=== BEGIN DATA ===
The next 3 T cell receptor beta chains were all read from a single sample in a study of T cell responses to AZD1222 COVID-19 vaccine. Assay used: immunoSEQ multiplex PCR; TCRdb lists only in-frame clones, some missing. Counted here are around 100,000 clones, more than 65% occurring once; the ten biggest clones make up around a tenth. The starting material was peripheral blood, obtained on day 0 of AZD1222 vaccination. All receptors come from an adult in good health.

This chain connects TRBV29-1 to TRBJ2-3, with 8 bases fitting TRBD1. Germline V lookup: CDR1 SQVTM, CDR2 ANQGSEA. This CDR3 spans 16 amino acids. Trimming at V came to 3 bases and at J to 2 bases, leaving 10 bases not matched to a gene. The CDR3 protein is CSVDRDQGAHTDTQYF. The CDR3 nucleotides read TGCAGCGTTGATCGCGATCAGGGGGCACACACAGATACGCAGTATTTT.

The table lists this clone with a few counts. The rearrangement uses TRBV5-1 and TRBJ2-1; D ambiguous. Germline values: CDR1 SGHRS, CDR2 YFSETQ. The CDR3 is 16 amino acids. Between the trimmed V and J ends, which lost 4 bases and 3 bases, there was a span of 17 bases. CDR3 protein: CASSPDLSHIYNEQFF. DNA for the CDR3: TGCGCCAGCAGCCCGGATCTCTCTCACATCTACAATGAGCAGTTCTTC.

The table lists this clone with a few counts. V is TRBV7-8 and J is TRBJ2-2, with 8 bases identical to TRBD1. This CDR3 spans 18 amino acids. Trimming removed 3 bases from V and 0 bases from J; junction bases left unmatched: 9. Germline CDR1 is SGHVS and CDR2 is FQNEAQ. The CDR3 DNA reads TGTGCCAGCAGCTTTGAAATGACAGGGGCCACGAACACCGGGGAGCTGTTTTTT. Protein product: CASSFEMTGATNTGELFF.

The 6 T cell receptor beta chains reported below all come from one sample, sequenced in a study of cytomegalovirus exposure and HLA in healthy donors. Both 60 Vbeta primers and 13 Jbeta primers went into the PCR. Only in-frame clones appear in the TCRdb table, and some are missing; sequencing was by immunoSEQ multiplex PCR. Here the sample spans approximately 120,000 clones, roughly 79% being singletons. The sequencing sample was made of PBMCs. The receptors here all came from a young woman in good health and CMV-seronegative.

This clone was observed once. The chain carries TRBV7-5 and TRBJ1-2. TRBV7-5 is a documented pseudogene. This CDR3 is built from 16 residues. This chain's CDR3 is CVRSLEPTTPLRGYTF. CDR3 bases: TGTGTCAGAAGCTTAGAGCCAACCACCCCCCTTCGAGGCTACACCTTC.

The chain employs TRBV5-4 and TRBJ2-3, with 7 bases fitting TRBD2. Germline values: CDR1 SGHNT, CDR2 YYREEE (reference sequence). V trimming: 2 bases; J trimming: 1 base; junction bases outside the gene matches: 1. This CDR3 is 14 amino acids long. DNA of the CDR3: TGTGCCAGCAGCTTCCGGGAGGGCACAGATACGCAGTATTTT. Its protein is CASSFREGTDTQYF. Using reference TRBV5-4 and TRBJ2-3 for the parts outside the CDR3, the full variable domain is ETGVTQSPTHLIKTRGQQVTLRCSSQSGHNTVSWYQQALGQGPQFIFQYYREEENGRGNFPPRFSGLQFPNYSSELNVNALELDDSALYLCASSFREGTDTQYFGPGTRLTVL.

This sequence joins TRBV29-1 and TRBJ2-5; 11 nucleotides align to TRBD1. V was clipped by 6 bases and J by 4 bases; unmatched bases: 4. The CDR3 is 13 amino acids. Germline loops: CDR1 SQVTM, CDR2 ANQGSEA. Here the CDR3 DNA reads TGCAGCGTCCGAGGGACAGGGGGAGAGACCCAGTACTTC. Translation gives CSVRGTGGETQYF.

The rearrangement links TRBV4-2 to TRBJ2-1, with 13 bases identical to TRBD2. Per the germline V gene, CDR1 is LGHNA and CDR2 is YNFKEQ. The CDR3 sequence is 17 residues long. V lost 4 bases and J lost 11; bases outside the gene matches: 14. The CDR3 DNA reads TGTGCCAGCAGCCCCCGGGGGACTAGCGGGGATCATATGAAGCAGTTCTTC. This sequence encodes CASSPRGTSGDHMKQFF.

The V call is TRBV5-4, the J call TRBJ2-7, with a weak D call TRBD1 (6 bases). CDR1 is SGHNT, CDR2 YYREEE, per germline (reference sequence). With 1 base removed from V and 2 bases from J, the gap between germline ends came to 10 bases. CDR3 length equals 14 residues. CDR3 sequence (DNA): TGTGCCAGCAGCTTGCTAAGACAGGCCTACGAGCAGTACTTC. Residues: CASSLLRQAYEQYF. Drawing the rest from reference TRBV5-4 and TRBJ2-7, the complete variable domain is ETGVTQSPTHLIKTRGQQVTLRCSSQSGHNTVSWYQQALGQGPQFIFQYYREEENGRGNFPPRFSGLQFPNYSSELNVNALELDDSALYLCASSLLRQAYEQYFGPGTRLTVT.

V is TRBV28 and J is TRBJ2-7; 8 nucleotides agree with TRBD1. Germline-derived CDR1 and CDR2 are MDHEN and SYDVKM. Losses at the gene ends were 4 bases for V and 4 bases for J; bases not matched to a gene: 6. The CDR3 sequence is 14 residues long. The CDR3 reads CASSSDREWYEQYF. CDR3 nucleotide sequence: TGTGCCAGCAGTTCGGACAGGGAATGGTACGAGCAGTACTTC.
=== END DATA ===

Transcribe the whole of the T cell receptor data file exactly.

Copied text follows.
The next 3 T cell receptor beta chains were all read from a single sample in a study of T cell responses to AZD1222 COVID-19 vaccine. Assay used: immunoSEQ multiplex PCR; TCRdb lists only in-frame clones, some missing. Counted here are around 100,000 clones, more than 65% occurring once; the ten biggest clones make up around a tenth. The starting material was peripheral blood, obtained on day 0 of AZD1222 vaccination. All receptors come from an adult in good health.

This chain connects TRBV29-1 to TRBJ2-3, with 8 bases fitting TRBD1. Germline V lookup: CDR1 SQVTM, CDR2 ANQGSEA. This CDR3 spans 16 amino acids. Trimming at V came to 3 bases and at J to 2 bases, leaving 10 bases not matched to a gene. The CDR3 protein is CSVDRDQGAHTDTQYF. The CDR3 nucleotides read TGCAGCGTTGATCGCGATCAGGGGGCACACACAGATACGCAGTATTTT.

The table lists this clone with a few counts. The rearrangement uses TRBV5-1 and TRBJ2-1; D ambiguous. Germline values: CDR1 SGHRS, CDR2 YFSETQ. The CDR3 is 16 amino acids. Between the trimmed V and J ends, which lost 4 bases and 3 bases, there was a span of 17 bases. CDR3 protein: CASSPDLSHIYNEQFF. DNA for the CDR3: TGCGCCAGCAGCCCGGATCTCTCTCACATCTACAATGAGCAGTTCTTC.

The table lists this clone with a few counts. V is TRBV7-8 and J is TRBJ2-2, with 8 bases identical to TRBD1. This CDR3 spans 18 amino acids. Trimming removed 3 bases from V and 0 bases from J; junction bases left unmatched: 9. Germline CDR1 is SGHVS and CDR2 is FQNEAQ. The CDR3 DNA reads TGTGCCAGCAGCTTTGAAATGACAGGGGCCACGAACACCGGGGAGCTGTTTTTT. Protein product: CASSFEMTGATNTGELFF.

The 6 T cell receptor beta chains reported below all come from one sample, sequenced in a study of cytomegalovirus exposure and HLA in healthy donors. Both 60 Vbeta primers and 13 Jbeta primers went into the PCR. Only in-frame clones appear in the TCRdb table, and some are missing; sequencing was by immunoSEQ multiplex PCR. Here the sample spans approximately 120,000 clones, roughly 79% being singletons. The sequencing sample was made of PBMCs. The receptors here all came from a young woman in good health and CMV-seronegative.

This clone was observed once. The chain carries TRBV7-5 and TRBJ1-2. TRBV7-5 is a documented pseudogene. This CDR3 is built from 16 residues. This chain's CDR3 is CVRSLEPTTPLRGYTF. CDR3 bases: TGTGTCAGAAGCTTAGAGCCAACCACCCCCCTTCGAGGCTACACCTTC.

The chain employs TRBV5-4 and TRBJ2-3, with 7 bases fitting TRBD2. Germline values: CDR1 SGHNT, CDR2 YYREEE (reference sequence). V trimming: 2 bases; J trimming: 1 base; junction bases outside the gene matches: 1. This CDR3 is 14 amino acids long. DNA of the CDR3: TGTGCCAGCAGCTTCCGGGAGGGCACAGATACGCAGTATTTT. Its protein is CASSFREGTDTQYF. Using reference TRBV5-4 and TRBJ2-3 for the parts outside the CDR3, the full variable domain is ETGVTQSPTHLIKTRGQQVTLRCSSQSGHNTVSWYQQALGQGPQFIFQYYREEENGRGNFPPRFSGLQFPNYSSELNVNALELDDSALYLCASSFREGTDTQYFGPGTRLTVL.

This sequence joins TRBV29-1 and TRBJ2-5; 11 nucleotides align to TRBD1. V was clipped by 6 bases and J by 4 bases; unmatched bases: 4. The CDR3 is 13 amino acids. Germline loops: CDR1 SQVTM, CDR2 ANQGSEA. Here the CDR3 DNA reads TGCAGCGTCCGAGGGACAGGGGGAGAGACCCAGTACTTC. Translation gives CSVRGTGGETQYF.

The rearrangement links TRBV4-2 to TRBJ2-1, with 13 bases identical to TRBD2. Per the germline V gene, CDR1 is LGHNA and CDR2 is YNFKEQ. The CDR3 sequence is 17 residues long. V lost 4 bases and J lost 11; bases outside the gene matches: 14. The CDR3 DNA reads TGTGCCAGCAGCCCCCGGGGGACTAGCGGGGATCATATGAAGCAGTTCTTC. This sequence encodes CASSPRGTSGDHMKQFF.

The V call is TRBV5-4, the J call TRBJ2-7, with a weak D call TRBD1 (6 bases). CDR1 is SGHNT, CDR2 YYREEE, per germline (reference sequence). With 1 base removed from V and 2 bases from J, the gap between germline ends came to 10 bases. CDR3 length equals 14 residues. CDR3 sequence (DNA): TGTGCCAGCAGCTTGCTAAGACAGGCCTACGAGCAGTACTTC. Residues: CASSLLRQAYEQYF. Drawing the rest from reference TRBV5-4 and TRBJ2-7, the complete variable domain is ETGVTQSPTHLIKTRGQQVTLRCSSQSGHNTVSWYQQALGQGPQFIFQYYREEENGRGNFPPRFSGLQFPNYSSELNVNALELDDSALYLCASSLLRQAYEQYFGPGTRLTVT.

V is TRBV28 and J is TRBJ2-7; 8 nucleotides agree with TRBD1. Germline-derived CDR1 and CDR2 are MDHEN and SYDVKM. Losses at the gene ends were 4 bases for V and 4 bases for J; bases not matched to a gene: 6. The CDR3 sequence is 14 residues long. The CDR3 reads CASSSDREWYEQYF. CDR3 nucleotide sequence: TGTGCCAGCAGTTCGGACAGGGAATGGTACGAGCAGTACTTC.